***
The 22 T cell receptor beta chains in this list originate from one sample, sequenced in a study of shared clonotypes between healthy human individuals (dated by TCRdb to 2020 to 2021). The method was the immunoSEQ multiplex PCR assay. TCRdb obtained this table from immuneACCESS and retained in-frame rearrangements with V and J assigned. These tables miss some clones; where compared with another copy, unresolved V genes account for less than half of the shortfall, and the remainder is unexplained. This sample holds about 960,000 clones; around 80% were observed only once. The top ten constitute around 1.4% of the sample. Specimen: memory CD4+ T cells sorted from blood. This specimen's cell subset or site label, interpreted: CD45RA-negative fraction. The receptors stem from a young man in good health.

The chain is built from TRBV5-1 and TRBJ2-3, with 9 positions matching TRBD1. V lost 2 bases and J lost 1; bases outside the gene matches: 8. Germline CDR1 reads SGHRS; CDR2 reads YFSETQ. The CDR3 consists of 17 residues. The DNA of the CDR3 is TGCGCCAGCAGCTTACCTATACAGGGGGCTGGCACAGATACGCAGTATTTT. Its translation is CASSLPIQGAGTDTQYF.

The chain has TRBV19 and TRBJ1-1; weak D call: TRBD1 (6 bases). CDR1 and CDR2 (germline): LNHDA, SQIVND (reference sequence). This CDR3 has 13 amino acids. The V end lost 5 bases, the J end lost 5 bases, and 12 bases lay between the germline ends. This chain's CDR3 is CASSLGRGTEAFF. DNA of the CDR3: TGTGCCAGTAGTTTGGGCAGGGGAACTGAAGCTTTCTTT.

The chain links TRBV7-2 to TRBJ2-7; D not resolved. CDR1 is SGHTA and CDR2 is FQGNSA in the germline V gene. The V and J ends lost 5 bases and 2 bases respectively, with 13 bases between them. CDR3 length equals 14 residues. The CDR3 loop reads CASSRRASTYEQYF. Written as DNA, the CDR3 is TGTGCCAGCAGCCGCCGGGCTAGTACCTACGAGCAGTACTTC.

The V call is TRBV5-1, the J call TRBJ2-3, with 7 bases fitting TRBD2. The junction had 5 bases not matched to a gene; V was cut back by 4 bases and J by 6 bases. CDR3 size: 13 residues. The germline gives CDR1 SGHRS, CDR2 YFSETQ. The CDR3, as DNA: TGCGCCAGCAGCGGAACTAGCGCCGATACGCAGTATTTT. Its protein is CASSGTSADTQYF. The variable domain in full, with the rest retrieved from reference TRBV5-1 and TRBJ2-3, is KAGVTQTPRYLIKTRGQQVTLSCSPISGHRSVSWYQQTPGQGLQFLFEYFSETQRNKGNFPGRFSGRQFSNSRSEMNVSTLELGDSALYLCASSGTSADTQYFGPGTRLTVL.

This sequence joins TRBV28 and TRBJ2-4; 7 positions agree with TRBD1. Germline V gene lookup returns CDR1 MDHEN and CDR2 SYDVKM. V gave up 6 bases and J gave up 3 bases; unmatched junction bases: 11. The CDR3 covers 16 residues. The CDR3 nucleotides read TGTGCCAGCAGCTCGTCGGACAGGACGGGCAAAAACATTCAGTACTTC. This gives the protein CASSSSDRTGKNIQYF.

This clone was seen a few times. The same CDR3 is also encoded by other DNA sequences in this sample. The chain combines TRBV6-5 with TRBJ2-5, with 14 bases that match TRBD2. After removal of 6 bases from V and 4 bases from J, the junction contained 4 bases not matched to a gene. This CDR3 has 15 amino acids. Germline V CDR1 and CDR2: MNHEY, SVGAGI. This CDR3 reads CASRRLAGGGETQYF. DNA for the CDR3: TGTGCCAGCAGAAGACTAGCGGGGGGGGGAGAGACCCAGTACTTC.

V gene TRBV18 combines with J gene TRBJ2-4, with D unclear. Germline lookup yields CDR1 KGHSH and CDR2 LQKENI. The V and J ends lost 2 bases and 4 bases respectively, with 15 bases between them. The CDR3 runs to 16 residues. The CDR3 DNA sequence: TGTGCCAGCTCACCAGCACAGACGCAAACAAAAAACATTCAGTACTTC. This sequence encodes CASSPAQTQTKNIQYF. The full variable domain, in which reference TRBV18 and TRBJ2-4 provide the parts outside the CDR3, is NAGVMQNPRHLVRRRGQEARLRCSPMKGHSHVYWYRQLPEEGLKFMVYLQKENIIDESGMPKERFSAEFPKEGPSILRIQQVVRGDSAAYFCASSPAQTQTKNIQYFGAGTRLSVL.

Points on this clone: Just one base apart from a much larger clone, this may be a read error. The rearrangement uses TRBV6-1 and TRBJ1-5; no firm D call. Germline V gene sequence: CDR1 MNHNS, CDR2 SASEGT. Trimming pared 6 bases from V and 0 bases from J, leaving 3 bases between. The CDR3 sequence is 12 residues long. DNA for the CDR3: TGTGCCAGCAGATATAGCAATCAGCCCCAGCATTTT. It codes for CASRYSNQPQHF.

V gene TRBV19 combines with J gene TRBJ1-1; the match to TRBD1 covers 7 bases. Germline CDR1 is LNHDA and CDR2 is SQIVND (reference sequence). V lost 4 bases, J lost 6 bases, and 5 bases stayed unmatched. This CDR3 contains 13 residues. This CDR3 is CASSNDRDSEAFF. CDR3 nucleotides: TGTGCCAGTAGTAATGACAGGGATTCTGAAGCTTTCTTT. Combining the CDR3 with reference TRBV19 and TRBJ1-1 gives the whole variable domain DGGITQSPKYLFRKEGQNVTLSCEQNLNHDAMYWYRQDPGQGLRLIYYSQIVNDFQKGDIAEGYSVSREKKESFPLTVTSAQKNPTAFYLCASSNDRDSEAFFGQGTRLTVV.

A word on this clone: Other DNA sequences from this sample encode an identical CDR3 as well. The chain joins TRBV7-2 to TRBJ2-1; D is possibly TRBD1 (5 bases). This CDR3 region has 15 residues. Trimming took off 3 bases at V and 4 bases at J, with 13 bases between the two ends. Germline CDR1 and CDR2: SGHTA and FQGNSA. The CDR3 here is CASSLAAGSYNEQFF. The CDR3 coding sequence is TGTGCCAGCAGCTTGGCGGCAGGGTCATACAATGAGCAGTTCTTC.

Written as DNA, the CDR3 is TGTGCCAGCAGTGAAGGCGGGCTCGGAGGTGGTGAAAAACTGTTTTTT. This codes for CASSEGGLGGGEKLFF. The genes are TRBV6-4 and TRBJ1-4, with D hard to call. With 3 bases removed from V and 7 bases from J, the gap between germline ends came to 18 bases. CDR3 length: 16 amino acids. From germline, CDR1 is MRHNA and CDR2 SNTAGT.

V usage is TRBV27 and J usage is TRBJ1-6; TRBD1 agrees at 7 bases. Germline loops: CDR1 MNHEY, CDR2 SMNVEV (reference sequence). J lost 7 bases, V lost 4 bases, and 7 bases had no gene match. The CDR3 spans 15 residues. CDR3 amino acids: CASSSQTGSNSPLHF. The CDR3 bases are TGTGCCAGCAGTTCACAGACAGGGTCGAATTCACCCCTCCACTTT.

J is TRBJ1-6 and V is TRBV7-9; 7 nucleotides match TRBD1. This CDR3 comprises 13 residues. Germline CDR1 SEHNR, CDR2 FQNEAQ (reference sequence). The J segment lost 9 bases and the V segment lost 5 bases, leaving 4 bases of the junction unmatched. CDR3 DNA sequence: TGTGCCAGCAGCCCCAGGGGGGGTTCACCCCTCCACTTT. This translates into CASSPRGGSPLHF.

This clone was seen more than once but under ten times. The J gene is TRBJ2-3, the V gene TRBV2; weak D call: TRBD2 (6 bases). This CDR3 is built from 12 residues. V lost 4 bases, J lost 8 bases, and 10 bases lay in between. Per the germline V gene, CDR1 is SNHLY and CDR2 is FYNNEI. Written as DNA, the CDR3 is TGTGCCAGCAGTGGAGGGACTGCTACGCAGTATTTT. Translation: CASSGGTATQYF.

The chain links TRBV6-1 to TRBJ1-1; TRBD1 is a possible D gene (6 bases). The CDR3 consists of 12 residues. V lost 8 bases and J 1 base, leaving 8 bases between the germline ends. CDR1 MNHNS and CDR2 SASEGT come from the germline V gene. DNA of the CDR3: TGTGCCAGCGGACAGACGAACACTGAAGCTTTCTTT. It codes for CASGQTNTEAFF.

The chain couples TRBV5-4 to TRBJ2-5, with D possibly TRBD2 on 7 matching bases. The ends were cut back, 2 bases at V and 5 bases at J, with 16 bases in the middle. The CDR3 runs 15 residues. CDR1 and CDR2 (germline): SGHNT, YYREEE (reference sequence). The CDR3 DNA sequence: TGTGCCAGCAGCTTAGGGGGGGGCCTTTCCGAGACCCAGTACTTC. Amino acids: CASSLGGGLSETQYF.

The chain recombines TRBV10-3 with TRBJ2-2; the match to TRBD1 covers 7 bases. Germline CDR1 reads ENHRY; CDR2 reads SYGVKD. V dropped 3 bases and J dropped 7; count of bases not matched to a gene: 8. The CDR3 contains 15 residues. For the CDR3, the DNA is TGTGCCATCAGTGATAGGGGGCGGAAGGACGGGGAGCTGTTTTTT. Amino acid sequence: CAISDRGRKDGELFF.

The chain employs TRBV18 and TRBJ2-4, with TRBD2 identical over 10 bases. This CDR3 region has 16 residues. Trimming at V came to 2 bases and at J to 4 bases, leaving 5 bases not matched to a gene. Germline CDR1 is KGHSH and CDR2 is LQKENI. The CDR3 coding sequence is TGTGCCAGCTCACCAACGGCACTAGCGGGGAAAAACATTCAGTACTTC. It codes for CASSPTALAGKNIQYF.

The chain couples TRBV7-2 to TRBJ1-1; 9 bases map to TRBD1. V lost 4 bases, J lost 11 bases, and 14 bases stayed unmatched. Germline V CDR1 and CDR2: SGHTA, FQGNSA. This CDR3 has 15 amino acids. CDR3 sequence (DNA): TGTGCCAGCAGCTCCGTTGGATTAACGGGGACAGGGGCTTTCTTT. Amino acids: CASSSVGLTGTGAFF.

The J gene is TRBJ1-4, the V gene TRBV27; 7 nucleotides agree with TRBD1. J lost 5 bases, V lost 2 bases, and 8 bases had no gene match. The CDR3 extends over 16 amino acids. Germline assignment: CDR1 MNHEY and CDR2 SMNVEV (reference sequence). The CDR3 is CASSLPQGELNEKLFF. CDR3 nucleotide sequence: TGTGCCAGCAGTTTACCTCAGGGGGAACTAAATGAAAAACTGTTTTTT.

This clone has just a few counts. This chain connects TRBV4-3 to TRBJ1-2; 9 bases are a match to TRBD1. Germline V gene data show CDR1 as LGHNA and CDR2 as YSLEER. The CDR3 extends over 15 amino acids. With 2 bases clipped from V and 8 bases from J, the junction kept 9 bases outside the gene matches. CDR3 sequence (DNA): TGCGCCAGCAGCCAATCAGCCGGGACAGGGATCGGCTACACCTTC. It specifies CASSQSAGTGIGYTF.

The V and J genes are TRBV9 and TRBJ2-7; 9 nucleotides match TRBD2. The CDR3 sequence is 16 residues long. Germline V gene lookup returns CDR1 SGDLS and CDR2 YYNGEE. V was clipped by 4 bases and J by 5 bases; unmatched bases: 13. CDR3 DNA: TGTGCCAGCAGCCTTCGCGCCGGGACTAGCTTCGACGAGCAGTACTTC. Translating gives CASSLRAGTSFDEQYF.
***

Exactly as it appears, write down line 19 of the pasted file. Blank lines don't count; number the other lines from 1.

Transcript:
The chain employs TRBV18 and TRBJ2-4, with TRBD2 identical over 10 bases. This CDR3 region has 16 residues. Trimming at V came to 2 bases and at J to 4 bases, leaving 5 bases not matched to a gene. Germline CDR1 is KGHSH and CDR2 is LQKENI. The CDR3 coding sequence is TGTGCCAGCTCACCAACGGCACTAGCGGGGAAAAACATTCAGTACTTC. It codes for CASSPTALAGKNIQYF.